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In short, two Bills will be introduced to the house this year that will provide the framework for major legislative change.
Effectively, the current Racing Act will be reworked so that recommendations in the Messara Report can be enacted.
The most immediate change for the racing industry will come when an information charge for overseas betting operators is enacted in July.
"Finally, it is here!" will be the cheer that rings out from racing officials when this long-awaited legislation is finally set in stone.
But the wait for "race fields" legislation has been so long that there is little to cheer about, as far as I am concerned.
Of course, in many ways it is a brilliant thing for racing.
If you think about it, it is highly efficient revenue.
New Zealand Racing gets paid by overseas companies for a product it already pays to produce.
I believe the current thinking at racing headquarters is that the more overseas bookmakers use our product, the better.
New Zealand simply sits back and collects the fee.
Though they are through overseas-based companies, plenty of those bets come from within New Zealand.
In my opinion, overseas operators simply offer a more attractive service.
The functionality of their service and their ability to offer enticing promotions and betting offers make them highly attractive.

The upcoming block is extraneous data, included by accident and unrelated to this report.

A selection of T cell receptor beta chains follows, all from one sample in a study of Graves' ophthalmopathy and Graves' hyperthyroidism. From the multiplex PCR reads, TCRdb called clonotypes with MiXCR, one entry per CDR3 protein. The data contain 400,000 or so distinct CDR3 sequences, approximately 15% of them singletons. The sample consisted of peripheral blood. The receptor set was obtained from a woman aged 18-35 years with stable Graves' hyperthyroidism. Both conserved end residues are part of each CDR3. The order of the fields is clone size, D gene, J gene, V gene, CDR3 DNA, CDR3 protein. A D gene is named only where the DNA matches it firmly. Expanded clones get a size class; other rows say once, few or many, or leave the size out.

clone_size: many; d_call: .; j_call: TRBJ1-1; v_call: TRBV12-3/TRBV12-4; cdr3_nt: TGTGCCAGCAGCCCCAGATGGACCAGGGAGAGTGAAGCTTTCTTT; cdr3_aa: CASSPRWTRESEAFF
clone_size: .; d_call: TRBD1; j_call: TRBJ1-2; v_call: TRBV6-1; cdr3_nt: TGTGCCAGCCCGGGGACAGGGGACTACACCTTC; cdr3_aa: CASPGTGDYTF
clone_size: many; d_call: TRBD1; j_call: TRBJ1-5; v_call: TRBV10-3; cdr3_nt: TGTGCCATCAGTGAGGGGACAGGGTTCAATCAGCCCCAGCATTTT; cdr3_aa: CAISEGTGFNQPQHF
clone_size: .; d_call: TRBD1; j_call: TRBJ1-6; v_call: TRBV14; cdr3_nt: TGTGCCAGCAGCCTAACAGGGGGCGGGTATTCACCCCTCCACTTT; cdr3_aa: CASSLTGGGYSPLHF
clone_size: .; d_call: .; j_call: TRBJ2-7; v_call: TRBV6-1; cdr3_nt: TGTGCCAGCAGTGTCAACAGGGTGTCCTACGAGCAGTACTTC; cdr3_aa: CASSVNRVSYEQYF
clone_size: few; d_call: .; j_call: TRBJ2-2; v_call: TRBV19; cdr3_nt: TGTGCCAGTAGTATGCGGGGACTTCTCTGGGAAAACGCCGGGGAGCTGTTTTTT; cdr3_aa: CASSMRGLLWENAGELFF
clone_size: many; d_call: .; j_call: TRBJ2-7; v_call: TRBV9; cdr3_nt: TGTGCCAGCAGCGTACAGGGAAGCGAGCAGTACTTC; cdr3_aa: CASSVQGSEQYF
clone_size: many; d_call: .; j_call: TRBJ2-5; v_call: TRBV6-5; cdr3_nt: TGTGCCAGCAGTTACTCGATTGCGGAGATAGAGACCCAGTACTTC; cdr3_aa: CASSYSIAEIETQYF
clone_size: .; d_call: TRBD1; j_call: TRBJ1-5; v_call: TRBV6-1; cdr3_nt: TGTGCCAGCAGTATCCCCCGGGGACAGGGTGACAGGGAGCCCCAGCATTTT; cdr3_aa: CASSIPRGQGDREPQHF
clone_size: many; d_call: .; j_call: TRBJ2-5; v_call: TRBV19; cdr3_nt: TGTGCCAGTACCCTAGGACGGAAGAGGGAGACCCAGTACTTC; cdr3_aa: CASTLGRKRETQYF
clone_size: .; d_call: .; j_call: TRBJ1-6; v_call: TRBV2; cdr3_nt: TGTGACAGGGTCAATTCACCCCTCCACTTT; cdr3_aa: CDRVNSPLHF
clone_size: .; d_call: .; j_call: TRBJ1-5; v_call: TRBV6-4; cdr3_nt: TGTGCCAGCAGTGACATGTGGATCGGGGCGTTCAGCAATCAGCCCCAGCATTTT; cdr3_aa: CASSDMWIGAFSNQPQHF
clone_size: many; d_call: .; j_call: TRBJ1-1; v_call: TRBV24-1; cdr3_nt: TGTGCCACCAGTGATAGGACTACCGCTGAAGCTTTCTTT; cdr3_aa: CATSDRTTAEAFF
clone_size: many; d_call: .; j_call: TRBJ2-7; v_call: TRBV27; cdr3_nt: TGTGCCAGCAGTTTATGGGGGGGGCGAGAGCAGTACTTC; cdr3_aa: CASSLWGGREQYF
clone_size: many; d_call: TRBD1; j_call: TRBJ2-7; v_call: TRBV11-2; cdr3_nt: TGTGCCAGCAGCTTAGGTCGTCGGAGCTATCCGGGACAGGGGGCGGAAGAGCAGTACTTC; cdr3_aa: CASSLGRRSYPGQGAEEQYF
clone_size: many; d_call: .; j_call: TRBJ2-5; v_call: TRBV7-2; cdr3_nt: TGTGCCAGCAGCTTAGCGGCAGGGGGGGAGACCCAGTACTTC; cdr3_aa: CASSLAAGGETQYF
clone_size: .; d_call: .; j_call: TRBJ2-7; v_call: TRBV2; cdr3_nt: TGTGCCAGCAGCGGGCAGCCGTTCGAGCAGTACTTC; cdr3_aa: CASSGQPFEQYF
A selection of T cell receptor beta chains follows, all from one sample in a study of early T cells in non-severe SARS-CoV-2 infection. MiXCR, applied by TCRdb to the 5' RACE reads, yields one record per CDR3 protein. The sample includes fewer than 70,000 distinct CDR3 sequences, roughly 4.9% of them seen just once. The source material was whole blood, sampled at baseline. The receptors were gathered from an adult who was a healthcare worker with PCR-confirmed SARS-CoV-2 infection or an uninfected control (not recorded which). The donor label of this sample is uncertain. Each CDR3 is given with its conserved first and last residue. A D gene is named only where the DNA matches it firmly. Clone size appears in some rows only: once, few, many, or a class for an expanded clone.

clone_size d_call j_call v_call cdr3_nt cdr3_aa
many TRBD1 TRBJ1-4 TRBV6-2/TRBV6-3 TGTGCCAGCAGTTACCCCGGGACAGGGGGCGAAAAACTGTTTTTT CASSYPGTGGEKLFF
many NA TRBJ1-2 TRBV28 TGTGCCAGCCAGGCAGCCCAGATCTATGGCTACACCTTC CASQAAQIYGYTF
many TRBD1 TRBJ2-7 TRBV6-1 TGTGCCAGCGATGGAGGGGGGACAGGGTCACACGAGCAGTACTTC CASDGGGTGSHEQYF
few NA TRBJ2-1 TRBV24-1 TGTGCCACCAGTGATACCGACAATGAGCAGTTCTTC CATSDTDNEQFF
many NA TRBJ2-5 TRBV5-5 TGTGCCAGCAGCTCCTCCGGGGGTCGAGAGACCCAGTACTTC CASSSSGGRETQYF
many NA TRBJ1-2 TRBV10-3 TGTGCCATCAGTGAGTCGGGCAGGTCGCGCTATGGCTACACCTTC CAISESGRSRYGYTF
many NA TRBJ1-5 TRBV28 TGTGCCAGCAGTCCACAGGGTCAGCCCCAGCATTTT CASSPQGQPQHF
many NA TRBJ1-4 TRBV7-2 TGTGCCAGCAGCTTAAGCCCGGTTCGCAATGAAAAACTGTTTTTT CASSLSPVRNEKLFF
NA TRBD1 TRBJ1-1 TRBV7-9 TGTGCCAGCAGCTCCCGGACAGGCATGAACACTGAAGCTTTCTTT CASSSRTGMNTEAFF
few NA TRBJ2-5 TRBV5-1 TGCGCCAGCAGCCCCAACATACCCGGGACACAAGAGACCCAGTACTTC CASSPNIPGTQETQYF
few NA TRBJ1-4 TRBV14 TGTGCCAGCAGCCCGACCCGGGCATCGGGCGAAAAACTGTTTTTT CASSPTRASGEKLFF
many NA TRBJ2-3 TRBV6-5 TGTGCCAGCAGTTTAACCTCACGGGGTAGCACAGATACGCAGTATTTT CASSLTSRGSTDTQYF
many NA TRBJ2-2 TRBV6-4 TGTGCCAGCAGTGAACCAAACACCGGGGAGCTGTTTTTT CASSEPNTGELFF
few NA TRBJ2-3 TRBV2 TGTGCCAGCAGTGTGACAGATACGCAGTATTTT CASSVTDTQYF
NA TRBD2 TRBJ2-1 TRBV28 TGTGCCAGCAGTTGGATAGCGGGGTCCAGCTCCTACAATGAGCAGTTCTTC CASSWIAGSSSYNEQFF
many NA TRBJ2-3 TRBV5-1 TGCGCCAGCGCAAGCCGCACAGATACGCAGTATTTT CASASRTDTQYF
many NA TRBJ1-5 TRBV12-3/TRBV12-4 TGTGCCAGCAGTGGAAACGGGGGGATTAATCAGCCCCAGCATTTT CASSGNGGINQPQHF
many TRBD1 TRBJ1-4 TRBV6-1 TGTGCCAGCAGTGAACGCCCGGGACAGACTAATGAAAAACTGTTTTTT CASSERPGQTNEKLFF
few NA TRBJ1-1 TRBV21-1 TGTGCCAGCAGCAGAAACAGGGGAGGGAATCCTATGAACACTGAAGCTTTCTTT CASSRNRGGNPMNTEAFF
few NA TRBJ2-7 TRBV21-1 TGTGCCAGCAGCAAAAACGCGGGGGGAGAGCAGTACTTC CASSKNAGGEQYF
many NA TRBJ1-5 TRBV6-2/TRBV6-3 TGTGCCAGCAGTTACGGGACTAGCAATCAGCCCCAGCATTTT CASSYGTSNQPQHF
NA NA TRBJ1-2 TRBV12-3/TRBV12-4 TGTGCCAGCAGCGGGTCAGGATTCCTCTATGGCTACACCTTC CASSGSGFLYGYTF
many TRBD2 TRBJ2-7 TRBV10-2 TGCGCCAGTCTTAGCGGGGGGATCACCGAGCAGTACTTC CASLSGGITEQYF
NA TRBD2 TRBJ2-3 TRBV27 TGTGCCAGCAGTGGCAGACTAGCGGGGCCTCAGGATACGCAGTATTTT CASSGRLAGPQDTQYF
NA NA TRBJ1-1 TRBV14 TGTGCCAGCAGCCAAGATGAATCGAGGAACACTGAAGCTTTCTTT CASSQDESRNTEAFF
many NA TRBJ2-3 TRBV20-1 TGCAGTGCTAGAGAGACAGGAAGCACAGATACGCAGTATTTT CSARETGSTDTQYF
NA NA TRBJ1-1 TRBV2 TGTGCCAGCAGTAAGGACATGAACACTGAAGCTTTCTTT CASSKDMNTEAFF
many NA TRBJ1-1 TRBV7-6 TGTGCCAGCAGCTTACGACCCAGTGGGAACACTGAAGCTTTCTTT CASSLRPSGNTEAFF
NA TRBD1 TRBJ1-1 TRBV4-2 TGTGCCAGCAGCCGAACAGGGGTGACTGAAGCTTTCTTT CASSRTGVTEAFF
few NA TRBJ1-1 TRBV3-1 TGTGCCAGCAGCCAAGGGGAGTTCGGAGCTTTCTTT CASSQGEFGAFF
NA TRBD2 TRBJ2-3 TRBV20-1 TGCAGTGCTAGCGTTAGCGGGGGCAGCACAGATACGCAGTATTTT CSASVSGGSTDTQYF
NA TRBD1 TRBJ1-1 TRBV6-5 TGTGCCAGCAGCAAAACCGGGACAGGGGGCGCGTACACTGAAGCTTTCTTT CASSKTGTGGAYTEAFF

The TAB's new website seemed to be a move to up its game to compete with these modern, overseas players.
So far though, it does not seem to have had much of an impact.
The race fields legislation allows the New Zealand racing industry to have a dollar each way with the punters that choose to bet elsewhere.
The New Zealand racing industry will soon collect a fee from their bets, just as they effectively would from a bet through the New Zealand TAB.
The only risk to the information fees legislation is that it effectively relies on the overseas-based companies to pay their fees voluntarily.
After all, it will be a law made in New Zealand, rather than where they are based.
Talk before the last attempt to enact this legislation through the recently scrapped Racing Amendment Act was that the overseas companies indicated they would play ball.
With such a positive case, why am I not beaming with joy on behalf of the racing industry as this cash cow awaits?
Firstly, it is hard not to look back and count the cost of not having this legislation.
The New Zealand Racing Board has previously indicated not having his law has been costing the industry $1million each month.
That leak was set to be plugged by the last National government, which introduced the Racing Amendment Act and gave it its first reading.
Not long after, Winston Peters was back in the hot seat as racing minister, he scrapped it and called it "not fit for purpose".
Word from Parliament now tells me the Cabinet papers suggest the legislation will be "largely based" on the withdrawn National Bill.
That makes sense given the very short amount of time there is until the new Bill will be introduced.
That suggests the industry has been leaking $1million each month for the sake of some political manoeuvring.
If that is true, it will be highly disappointing.
So, while the announcement of the information charge and this year's two Bills for reform are positive, excuse me for not jumping for joy just yet.
Oh, and one more thing - the racing board has already spent some of the information charge income on the anticipation it would be coming in.